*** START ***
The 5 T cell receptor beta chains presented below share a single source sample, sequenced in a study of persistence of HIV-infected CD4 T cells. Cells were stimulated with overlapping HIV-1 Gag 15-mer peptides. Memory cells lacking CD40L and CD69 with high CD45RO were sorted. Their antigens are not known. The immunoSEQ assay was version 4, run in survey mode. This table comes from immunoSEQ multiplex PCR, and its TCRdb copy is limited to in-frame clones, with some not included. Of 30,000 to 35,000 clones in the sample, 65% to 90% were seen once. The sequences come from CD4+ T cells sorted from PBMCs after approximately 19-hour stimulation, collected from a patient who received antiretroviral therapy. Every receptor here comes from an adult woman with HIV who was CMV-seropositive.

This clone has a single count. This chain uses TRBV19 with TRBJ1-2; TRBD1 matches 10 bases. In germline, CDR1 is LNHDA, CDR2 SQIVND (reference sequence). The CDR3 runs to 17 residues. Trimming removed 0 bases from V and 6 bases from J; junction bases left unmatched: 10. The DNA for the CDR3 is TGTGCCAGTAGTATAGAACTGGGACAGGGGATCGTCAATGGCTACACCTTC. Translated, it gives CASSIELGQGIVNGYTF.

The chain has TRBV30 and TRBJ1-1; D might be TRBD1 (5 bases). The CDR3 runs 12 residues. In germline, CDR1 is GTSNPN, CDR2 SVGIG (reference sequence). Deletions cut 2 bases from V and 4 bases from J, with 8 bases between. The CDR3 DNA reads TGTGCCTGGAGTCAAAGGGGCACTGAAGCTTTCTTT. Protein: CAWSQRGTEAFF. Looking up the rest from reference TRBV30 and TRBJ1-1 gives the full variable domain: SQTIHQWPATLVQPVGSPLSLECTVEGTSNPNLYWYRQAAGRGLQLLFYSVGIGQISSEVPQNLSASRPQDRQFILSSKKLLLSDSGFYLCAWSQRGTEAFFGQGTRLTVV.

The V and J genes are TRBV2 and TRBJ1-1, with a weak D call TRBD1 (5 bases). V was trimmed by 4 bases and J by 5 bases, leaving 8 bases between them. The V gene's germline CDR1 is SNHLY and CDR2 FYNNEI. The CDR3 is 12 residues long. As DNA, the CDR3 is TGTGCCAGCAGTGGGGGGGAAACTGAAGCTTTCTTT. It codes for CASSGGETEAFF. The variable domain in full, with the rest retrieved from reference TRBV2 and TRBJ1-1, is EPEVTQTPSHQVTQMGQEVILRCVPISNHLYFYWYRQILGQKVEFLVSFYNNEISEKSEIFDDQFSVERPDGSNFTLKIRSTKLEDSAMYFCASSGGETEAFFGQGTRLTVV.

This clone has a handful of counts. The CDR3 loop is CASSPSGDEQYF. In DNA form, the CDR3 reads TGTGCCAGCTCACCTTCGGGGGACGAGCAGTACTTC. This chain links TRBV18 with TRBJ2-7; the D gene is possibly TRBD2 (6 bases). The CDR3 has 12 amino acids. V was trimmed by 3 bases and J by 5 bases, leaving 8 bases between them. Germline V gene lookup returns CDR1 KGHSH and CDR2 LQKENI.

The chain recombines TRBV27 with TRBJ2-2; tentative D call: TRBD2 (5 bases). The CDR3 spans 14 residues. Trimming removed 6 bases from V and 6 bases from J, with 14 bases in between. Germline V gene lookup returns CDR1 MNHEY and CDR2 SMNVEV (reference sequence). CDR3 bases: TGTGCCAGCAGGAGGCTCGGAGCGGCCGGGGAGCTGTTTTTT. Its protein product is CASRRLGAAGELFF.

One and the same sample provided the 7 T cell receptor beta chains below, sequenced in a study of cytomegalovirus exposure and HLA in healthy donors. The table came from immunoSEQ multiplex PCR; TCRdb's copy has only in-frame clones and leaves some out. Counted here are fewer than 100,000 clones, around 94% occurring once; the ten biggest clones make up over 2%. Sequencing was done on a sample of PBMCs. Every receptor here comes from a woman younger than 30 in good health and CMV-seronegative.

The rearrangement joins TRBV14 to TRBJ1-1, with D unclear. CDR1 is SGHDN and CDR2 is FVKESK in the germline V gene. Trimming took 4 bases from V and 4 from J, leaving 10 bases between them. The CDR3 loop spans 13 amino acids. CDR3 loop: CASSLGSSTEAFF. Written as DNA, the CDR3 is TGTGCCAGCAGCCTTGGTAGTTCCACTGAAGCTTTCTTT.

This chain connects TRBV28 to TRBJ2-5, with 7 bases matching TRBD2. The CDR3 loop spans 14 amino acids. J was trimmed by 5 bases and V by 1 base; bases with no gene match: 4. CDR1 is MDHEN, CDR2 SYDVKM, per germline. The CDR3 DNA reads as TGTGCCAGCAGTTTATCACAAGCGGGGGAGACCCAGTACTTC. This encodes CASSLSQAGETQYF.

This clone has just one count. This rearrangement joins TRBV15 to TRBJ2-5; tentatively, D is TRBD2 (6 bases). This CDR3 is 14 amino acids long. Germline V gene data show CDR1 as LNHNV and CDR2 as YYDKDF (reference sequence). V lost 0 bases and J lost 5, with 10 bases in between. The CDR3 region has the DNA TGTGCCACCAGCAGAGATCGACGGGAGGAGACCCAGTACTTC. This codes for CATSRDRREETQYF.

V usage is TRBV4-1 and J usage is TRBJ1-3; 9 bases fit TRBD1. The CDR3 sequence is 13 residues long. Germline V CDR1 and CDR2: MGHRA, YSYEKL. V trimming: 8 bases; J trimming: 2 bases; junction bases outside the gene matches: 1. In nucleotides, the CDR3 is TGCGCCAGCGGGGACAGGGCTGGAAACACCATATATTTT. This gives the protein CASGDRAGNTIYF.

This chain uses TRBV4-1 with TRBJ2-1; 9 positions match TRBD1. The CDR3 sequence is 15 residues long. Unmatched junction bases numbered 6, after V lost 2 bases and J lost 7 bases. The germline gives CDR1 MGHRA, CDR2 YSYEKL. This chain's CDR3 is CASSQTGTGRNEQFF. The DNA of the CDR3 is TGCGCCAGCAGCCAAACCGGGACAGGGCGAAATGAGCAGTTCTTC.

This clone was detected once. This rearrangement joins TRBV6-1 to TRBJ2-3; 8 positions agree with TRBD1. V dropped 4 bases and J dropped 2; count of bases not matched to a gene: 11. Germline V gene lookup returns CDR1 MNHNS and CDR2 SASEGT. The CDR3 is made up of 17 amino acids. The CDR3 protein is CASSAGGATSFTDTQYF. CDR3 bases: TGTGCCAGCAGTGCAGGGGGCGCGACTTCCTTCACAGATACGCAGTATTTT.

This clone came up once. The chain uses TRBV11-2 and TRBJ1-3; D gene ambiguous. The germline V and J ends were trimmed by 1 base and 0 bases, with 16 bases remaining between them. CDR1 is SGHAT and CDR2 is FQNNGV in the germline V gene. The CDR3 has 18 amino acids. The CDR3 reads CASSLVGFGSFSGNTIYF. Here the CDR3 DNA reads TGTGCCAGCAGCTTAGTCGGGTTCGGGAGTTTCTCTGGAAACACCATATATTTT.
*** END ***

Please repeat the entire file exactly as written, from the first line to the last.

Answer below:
The 5 T cell receptor beta chains presented below share a single source sample, sequenced in a study of persistence of HIV-infected CD4 T cells. Cells were stimulated with overlapping HIV-1 Gag 15-mer peptides. Memory cells lacking CD40L and CD69 with high CD45RO were sorted. Their antigens are not known. The immunoSEQ assay was version 4, run in survey mode. This table comes from immunoSEQ multiplex PCR, and its TCRdb copy is limited to in-frame clones, with some not included. Of 30,000 to 35,000 clones in the sample, 65% to 90% were seen once. The sequences come from CD4+ T cells sorted from PBMCs after approximately 19-hour stimulation, collected from a patient who received antiretroviral therapy. Every receptor here comes from an adult woman with HIV who was CMV-seropositive.

This clone has a single count. This chain uses TRBV19 with TRBJ1-2; TRBD1 matches 10 bases. In germline, CDR1 is LNHDA, CDR2 SQIVND (reference sequence). The CDR3 runs to 17 residues. Trimming removed 0 bases from V and 6 bases from J; junction bases left unmatched: 10. The DNA for the CDR3 is TGTGCCAGTAGTATAGAACTGGGACAGGGGATCGTCAATGGCTACACCTTC. Translated, it gives CASSIELGQGIVNGYTF.

The chain has TRBV30 and TRBJ1-1; D might be TRBD1 (5 bases). The CDR3 runs 12 residues. In germline, CDR1 is GTSNPN, CDR2 SVGIG (reference sequence). Deletions cut 2 bases from V and 4 bases from J, with 8 bases between. The CDR3 DNA reads TGTGCCTGGAGTCAAAGGGGCACTGAAGCTTTCTTT. Protein: CAWSQRGTEAFF. Looking up the rest from reference TRBV30 and TRBJ1-1 gives the full variable domain: SQTIHQWPATLVQPVGSPLSLECTVEGTSNPNLYWYRQAAGRGLQLLFYSVGIGQISSEVPQNLSASRPQDRQFILSSKKLLLSDSGFYLCAWSQRGTEAFFGQGTRLTVV.

The V and J genes are TRBV2 and TRBJ1-1, with a weak D call TRBD1 (5 bases). V was trimmed by 4 bases and J by 5 bases, leaving 8 bases between them. The V gene's germline CDR1 is SNHLY and CDR2 FYNNEI. The CDR3 is 12 residues long. As DNA, the CDR3 is TGTGCCAGCAGTGGGGGGGAAACTGAAGCTTTCTTT. It codes for CASSGGETEAFF. The variable domain in full, with the rest retrieved from reference TRBV2 and TRBJ1-1, is EPEVTQTPSHQVTQMGQEVILRCVPISNHLYFYWYRQILGQKVEFLVSFYNNEISEKSEIFDDQFSVERPDGSNFTLKIRSTKLEDSAMYFCASSGGETEAFFGQGTRLTVV.

This clone has a handful of counts. The CDR3 loop is CASSPSGDEQYF. In DNA form, the CDR3 reads TGTGCCAGCTCACCTTCGGGGGACGAGCAGTACTTC. This chain links TRBV18 with TRBJ2-7; the D gene is possibly TRBD2 (6 bases). The CDR3 has 12 amino acids. V was trimmed by 3 bases and J by 5 bases, leaving 8 bases between them. Germline V gene lookup returns CDR1 KGHSH and CDR2 LQKENI.

The chain recombines TRBV27 with TRBJ2-2; tentative D call: TRBD2 (5 bases). The CDR3 spans 14 residues. Trimming removed 6 bases from V and 6 bases from J, with 14 bases in between. Germline V gene lookup returns CDR1 MNHEY and CDR2 SMNVEV (reference sequence). CDR3 bases: TGTGCCAGCAGGAGGCTCGGAGCGGCCGGGGAGCTGTTTTTT. Its protein product is CASRRLGAAGELFF.

One and the same sample provided the 7 T cell receptor beta chains below, sequenced in a study of cytomegalovirus exposure and HLA in healthy donors. The table came from immunoSEQ multiplex PCR; TCRdb's copy has only in-frame clones and leaves some out. Counted here are fewer than 100,000 clones, around 94% occurring once; the ten biggest clones make up over 2%. Sequencing was done on a sample of PBMCs. Every receptor here comes from a woman younger than 30 in good health and CMV-seronegative.

The rearrangement joins TRBV14 to TRBJ1-1, with D unclear. CDR1 is SGHDN and CDR2 is FVKESK in the germline V gene. Trimming took 4 bases from V and 4 from J, leaving 10 bases between them. The CDR3 loop spans 13 amino acids. CDR3 loop: CASSLGSSTEAFF. Written as DNA, the CDR3 is TGTGCCAGCAGCCTTGGTAGTTCCACTGAAGCTTTCTTT.

This chain connects TRBV28 to TRBJ2-5, with 7 bases matching TRBD2. The CDR3 loop spans 14 amino acids. J was trimmed by 5 bases and V by 1 base; bases with no gene match: 4. CDR1 is MDHEN, CDR2 SYDVKM, per germline. The CDR3 DNA reads as TGTGCCAGCAGTTTATCACAAGCGGGGGAGACCCAGTACTTC. This encodes CASSLSQAGETQYF.

This clone has just one count. This rearrangement joins TRBV15 to TRBJ2-5; tentatively, D is TRBD2 (6 bases). This CDR3 is 14 amino acids long. Germline V gene data show CDR1 as LNHNV and CDR2 as YYDKDF (reference sequence). V lost 0 bases and J lost 5, with 10 bases in between. The CDR3 region has the DNA TGTGCCACCAGCAGAGATCGACGGGAGGAGACCCAGTACTTC. This codes for CATSRDRREETQYF.

V usage is TRBV4-1 and J usage is TRBJ1-3; 9 bases fit TRBD1. The CDR3 sequence is 13 residues long. Germline V CDR1 and CDR2: MGHRA, YSYEKL. V trimming: 8 bases; J trimming: 2 bases; junction bases outside the gene matches: 1. In nucleotides, the CDR3 is TGCGCCAGCGGGGACAGGGCTGGAAACACCATATATTTT. This gives the protein CASGDRAGNTIYF.

This chain uses TRBV4-1 with TRBJ2-1; 9 positions match TRBD1. The CDR3 sequence is 15 residues long. Unmatched junction bases numbered 6, after V lost 2 bases and J lost 7 bases. The germline gives CDR1 MGHRA, CDR2 YSYEKL. This chain's CDR3 is CASSQTGTGRNEQFF. The DNA of the CDR3 is TGCGCCAGCAGCCAAACCGGGACAGGGCGAAATGAGCAGTTCTTC.

This clone was detected once. This rearrangement joins TRBV6-1 to TRBJ2-3; 8 positions agree with TRBD1. V dropped 4 bases and J dropped 2; count of bases not matched to a gene: 11. Germline V gene lookup returns CDR1 MNHNS and CDR2 SASEGT. The CDR3 is made up of 17 amino acids. The CDR3 protein is CASSAGGATSFTDTQYF. CDR3 bases: TGTGCCAGCAGTGCAGGGGGCGCGACTTCCTTCACAGATACGCAGTATTTT.

This clone came up once. The chain uses TRBV11-2 and TRBJ1-3; D gene ambiguous. The germline V and J ends were trimmed by 1 base and 0 bases, with 16 bases remaining between them. CDR1 is SGHAT and CDR2 is FQNNGV in the germline V gene. The CDR3 has 18 amino acids. The CDR3 reads CASSLVGFGSFSGNTIYF. Here the CDR3 DNA reads TGTGCCAGCAGCTTAGTCGGGTTCGGGAGTTTCTCTGGAAACACCATATATTTT.